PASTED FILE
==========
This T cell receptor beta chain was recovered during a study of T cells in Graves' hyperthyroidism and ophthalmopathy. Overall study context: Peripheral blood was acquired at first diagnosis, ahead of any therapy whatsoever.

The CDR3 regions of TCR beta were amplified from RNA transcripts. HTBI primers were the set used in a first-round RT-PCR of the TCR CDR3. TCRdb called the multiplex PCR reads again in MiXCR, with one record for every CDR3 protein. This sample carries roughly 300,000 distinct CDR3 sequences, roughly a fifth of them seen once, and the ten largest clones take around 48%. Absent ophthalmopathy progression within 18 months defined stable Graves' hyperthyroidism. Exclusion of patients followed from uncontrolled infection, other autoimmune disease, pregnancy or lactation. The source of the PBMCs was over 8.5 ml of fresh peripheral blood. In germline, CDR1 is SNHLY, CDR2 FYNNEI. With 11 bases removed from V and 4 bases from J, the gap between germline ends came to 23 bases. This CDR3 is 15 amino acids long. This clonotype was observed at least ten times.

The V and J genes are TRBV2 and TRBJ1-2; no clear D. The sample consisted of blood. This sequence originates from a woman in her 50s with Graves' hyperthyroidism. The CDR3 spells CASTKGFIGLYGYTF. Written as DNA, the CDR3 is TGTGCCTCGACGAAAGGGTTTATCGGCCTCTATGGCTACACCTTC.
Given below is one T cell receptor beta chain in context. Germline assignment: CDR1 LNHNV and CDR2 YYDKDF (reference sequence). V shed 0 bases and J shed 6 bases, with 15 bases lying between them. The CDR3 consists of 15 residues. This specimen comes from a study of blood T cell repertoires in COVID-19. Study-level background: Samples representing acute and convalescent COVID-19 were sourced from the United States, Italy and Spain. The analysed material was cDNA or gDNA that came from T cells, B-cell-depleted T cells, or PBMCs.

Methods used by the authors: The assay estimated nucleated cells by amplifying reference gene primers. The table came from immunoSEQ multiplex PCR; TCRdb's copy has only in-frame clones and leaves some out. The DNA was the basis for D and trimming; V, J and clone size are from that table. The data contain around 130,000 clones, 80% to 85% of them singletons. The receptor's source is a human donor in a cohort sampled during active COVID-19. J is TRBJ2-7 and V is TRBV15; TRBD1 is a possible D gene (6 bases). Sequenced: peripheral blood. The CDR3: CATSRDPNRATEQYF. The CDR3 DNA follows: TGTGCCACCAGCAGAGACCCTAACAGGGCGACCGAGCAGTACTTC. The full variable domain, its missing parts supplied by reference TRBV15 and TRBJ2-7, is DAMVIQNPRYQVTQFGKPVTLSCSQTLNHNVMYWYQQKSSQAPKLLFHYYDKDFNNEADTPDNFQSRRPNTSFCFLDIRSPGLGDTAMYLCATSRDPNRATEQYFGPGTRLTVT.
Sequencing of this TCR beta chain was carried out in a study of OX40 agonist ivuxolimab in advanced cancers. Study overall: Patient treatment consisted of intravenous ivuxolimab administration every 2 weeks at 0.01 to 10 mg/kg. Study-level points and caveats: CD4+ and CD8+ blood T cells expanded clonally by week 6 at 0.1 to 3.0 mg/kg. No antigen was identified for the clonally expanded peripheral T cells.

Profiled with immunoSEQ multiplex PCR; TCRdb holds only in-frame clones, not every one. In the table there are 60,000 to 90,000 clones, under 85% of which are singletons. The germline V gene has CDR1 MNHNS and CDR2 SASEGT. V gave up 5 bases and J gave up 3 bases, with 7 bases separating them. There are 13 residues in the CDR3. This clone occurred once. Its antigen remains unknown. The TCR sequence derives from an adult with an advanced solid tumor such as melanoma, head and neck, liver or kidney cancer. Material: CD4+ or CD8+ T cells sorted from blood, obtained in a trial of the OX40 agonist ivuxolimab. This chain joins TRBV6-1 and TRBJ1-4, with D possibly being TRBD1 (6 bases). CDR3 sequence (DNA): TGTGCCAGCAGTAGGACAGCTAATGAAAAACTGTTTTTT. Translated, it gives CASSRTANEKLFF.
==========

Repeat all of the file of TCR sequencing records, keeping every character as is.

This T cell receptor beta chain was recovered during a study of T cells in Graves' hyperthyroidism and ophthalmopathy. Overall study context: Peripheral blood was acquired at first diagnosis, ahead of any therapy whatsoever.

The CDR3 regions of TCR beta were amplified from RNA transcripts. HTBI primers were the set used in a first-round RT-PCR of the TCR CDR3. TCRdb called the multiplex PCR reads again in MiXCR, with one record for every CDR3 protein. This sample carries roughly 300,000 distinct CDR3 sequences, roughly a fifth of them seen once, and the ten largest clones take around 48%. Absent ophthalmopathy progression within 18 months defined stable Graves' hyperthyroidism. Exclusion of patients followed from uncontrolled infection, other autoimmune disease, pregnancy or lactation. The source of the PBMCs was over 8.5 ml of fresh peripheral blood. In germline, CDR1 is SNHLY, CDR2 FYNNEI. With 11 bases removed from V and 4 bases from J, the gap between germline ends came to 23 bases. This CDR3 is 15 amino acids long. This clonotype was observed at least ten times.

The V and J genes are TRBV2 and TRBJ1-2; no clear D. The sample consisted of blood. This sequence originates from a woman in her 50s with Graves' hyperthyroidism. The CDR3 spells CASTKGFIGLYGYTF. Written as DNA, the CDR3 is TGTGCCTCGACGAAAGGGTTTATCGGCCTCTATGGCTACACCTTC.
Given below is one T cell receptor beta chain in context. Germline assignment: CDR1 LNHNV and CDR2 YYDKDF (reference sequence). V shed 0 bases and J shed 6 bases, with 15 bases lying between them. The CDR3 consists of 15 residues. This specimen comes from a study of blood T cell repertoires in COVID-19. Study-level background: Samples representing acute and convalescent COVID-19 were sourced from the United States, Italy and Spain. The analysed material was cDNA or gDNA that came from T cells, B-cell-depleted T cells, or PBMCs.

Methods used by the authors: The assay estimated nucleated cells by amplifying reference gene primers. The table came from immunoSEQ multiplex PCR; TCRdb's copy has only in-frame clones and leaves some out. The DNA was the basis for D and trimming; V, J and clone size are from that table. The data contain around 130,000 clones, 80% to 85% of them singletons. The receptor's source is a human donor in a cohort sampled during active COVID-19. J is TRBJ2-7 and V is TRBV15; TRBD1 is a possible D gene (6 bases). Sequenced: peripheral blood. The CDR3: CATSRDPNRATEQYF. The CDR3 DNA follows: TGTGCCACCAGCAGAGACCCTAACAGGGCGACCGAGCAGTACTTC. The full variable domain, its missing parts supplied by reference TRBV15 and TRBJ2-7, is DAMVIQNPRYQVTQFGKPVTLSCSQTLNHNVMYWYQQKSSQAPKLLFHYYDKDFNNEADTPDNFQSRRPNTSFCFLDIRSPGLGDTAMYLCATSRDPNRATEQYFGPGTRLTVT.
Sequencing of this TCR beta chain was carried out in a study of OX40 agonist ivuxolimab in advanced cancers. Study overall: Patient treatment consisted of intravenous ivuxolimab administration every 2 weeks at 0.01 to 10 mg/kg. Study-level points and caveats: CD4+ and CD8+ blood T cells expanded clonally by week 6 at 0.1 to 3.0 mg/kg. No antigen was identified for the clonally expanded peripheral T cells.

Profiled with immunoSEQ multiplex PCR; TCRdb holds only in-frame clones, not every one. In the table there are 60,000 to 90,000 clones, under 85% of which are singletons. The germline V gene has CDR1 MNHNS and CDR2 SASEGT. V gave up 5 bases and J gave up 3 bases, with 7 bases separating them. There are 13 residues in the CDR3. This clone occurred once. Its antigen remains unknown. The TCR sequence derives from an adult with an advanced solid tumor such as melanoma, head and neck, liver or kidney cancer. Material: CD4+ or CD8+ T cells sorted from blood, obtained in a trial of the OX40 agonist ivuxolimab. This chain joins TRBV6-1 and TRBJ1-4, with D possibly being TRBD1 (6 bases). CDR3 sequence (DNA): TGTGCCAGCAGTAGGACAGCTAATGAAAAACTGTTTTTT. Translated, it gives CASSRTANEKLFF.